KTH, Skolan för bioteknologi (BIO), Glykovetenskap.
    Teeri, Tuula T.
    KTH, Skolan för bioteknologi (BIO), Glykovetenskap.
    Brumer, Harry
    KTH, Skolan för bioteknologi (BIO), Glykovetenskap.
    Czjzek, Mirjam
    Analysis of nasturtium TmNXG1 complexes by crystallography and molecular dynamics provides detailed insight into substrate recognition by family GH16 xyloglucan endo-transglycosylases and endo-hydrolases2009Inngår i: Proteins: Structure, Function, and Bioinformatics, ISSN 0887-3585, E-ISSN 1097-0134, Vol. 75, nr 4, s. 820-836Artikkel i tidsskrift (Fagfellevurdert)
    Abstract [en]

    Reorganization and degradation of the wall crosslinking and seed storage polysaccharide xyloglucan by glycoside hydrolase family 16 (GH16) endo-transglycosylases and hydrolases are crucial to the growth of the majority of land plants, affecting processes as diverse as germination, morphogenesis, and fruit ripening. A high-resolution, three-dimensional structure of a nasturtium (Tropaeolum majus) endo-xyloglucanase loop mutant, TmNXG1-Delta YNIIG, with an ohgosaccharide product bound in the negative active-site subsites, has been solved by X-ray crystallography. Comparison of this novel complex to that of the strict xyloglucan endotransglycosylase PttXET16-34 from hybrid aspen (Populus tremula x tremuloides), previously solved with a xylogluco-oligosaccharide bound in the positive subsites, highlighted key protein structures that affect the disparate catalytic activities displayed by these closely related enzymes. Combination of these "partial" active-site complexes through molecular dynamics simulations in water allowed modeling of wild-type TmNXG1, TmNXG1-Delta YNIIG, and wild-type PttXET16-34 in complex with a xyloglucan octadecasaccharide spanning the entire catalytic cleft. A comprehensive analysis of these full-length complexes underscored the importance of various loops lining the active site. Subtle differences leading to a tighter hydrogen bonding pattern on the negative (glycosyl donor) binding subsites, together with loop flexibility on the positive (glycosyl acceptor) binding subsites appear to favor hydrolysis over transglycosylation in GH16 xyloglucan-active enzymes.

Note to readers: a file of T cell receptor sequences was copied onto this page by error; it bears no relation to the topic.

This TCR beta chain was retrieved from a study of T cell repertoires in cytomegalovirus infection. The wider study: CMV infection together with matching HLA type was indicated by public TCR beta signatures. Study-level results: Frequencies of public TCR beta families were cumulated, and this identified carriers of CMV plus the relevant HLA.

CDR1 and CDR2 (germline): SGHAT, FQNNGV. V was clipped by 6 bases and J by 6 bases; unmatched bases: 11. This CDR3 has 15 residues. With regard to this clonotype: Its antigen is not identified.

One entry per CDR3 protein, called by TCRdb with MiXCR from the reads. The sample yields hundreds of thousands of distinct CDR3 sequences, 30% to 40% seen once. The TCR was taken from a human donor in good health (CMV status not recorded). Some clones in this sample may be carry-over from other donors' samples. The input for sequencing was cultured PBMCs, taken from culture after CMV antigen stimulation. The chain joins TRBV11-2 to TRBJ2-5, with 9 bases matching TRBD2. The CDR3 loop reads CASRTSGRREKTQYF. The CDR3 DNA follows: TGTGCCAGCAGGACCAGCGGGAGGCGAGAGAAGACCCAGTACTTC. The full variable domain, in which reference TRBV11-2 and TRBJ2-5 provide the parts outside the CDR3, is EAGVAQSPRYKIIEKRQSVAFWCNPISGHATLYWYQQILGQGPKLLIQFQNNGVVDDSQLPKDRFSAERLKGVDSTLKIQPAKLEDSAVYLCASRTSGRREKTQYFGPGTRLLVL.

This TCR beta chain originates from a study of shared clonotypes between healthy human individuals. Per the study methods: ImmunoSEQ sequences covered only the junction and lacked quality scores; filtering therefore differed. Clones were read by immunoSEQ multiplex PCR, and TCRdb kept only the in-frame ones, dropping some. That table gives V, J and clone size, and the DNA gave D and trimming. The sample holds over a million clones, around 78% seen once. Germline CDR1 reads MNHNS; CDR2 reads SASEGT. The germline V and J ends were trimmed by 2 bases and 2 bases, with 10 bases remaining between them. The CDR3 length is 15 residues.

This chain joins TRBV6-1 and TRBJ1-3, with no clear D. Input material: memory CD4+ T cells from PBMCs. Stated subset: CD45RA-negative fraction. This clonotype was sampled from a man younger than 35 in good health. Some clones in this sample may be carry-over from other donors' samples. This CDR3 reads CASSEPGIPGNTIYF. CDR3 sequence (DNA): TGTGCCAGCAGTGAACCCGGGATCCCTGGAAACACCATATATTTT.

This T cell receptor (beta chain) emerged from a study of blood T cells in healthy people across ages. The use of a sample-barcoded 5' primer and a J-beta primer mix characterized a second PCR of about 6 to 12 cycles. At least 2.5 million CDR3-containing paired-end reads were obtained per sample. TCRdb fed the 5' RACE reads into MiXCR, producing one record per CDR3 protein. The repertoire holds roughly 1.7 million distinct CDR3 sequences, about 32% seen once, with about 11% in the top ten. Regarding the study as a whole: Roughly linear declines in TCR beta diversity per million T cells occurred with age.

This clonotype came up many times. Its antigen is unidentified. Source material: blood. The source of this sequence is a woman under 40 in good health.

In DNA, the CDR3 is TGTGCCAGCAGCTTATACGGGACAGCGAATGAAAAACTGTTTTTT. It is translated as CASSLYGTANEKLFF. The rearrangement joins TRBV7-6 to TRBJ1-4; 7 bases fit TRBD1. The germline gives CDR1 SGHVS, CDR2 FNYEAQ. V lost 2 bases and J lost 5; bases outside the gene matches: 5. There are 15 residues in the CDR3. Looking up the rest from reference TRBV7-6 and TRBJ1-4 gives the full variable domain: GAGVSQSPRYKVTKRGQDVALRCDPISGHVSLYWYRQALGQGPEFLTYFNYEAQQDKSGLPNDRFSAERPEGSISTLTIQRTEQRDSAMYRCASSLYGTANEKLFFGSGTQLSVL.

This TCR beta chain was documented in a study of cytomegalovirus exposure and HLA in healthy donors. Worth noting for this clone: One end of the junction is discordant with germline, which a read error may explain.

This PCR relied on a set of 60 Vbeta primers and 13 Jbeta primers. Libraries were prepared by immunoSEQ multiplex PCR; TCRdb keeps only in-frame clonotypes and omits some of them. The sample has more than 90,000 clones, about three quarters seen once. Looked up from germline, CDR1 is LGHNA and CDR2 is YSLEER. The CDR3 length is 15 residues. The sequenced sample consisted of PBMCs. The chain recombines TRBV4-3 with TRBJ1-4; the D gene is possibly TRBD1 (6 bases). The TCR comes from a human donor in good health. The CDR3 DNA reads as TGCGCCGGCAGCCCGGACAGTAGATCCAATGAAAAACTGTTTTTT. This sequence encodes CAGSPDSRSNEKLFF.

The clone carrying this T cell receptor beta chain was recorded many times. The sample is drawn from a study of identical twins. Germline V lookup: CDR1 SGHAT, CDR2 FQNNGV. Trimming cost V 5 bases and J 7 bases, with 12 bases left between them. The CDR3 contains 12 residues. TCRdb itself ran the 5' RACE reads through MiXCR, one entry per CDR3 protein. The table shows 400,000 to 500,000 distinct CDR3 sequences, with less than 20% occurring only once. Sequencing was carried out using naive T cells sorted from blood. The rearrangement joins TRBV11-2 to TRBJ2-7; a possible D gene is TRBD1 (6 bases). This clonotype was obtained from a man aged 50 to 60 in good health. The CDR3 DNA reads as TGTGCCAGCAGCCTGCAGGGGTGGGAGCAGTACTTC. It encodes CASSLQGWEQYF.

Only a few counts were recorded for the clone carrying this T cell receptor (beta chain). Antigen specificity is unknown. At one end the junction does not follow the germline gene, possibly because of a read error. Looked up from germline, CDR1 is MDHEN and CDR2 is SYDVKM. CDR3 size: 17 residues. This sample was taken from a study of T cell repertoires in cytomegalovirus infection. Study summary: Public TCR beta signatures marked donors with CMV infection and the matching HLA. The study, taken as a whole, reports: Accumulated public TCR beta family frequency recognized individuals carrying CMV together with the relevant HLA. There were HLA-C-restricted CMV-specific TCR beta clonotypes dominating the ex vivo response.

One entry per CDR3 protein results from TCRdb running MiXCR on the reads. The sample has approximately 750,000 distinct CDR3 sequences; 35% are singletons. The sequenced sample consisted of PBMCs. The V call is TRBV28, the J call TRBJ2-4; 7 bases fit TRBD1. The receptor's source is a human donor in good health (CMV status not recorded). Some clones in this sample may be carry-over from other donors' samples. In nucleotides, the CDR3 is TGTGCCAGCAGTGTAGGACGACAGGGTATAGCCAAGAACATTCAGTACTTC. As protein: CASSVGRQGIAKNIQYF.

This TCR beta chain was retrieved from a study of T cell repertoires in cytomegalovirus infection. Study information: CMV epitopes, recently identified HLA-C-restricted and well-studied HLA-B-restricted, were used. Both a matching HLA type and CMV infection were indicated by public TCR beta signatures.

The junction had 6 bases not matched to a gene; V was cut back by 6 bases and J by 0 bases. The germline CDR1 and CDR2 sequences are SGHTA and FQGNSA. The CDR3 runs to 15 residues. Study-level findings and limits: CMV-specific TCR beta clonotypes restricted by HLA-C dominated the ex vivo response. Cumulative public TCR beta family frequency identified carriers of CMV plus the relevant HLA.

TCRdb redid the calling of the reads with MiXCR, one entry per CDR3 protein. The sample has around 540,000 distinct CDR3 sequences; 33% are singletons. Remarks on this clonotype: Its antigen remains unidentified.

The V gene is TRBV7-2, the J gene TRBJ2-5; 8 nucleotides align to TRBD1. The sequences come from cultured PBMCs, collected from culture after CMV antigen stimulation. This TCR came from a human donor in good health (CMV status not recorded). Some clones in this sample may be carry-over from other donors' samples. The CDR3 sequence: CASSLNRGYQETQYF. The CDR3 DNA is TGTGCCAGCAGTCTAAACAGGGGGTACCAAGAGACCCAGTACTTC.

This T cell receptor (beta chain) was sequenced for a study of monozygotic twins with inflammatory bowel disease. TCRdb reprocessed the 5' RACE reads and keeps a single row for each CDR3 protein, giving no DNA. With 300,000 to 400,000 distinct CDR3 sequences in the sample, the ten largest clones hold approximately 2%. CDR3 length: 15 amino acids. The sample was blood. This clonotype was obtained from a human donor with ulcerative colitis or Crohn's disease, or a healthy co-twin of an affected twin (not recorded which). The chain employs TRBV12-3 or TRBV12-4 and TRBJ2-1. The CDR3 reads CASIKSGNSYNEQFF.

• 16.
    Nordgren, Niklas
    et al.
    KTH, Skolan för kemivetenskap (CHE), Kemi, Yt- och korrosionsvetenskap.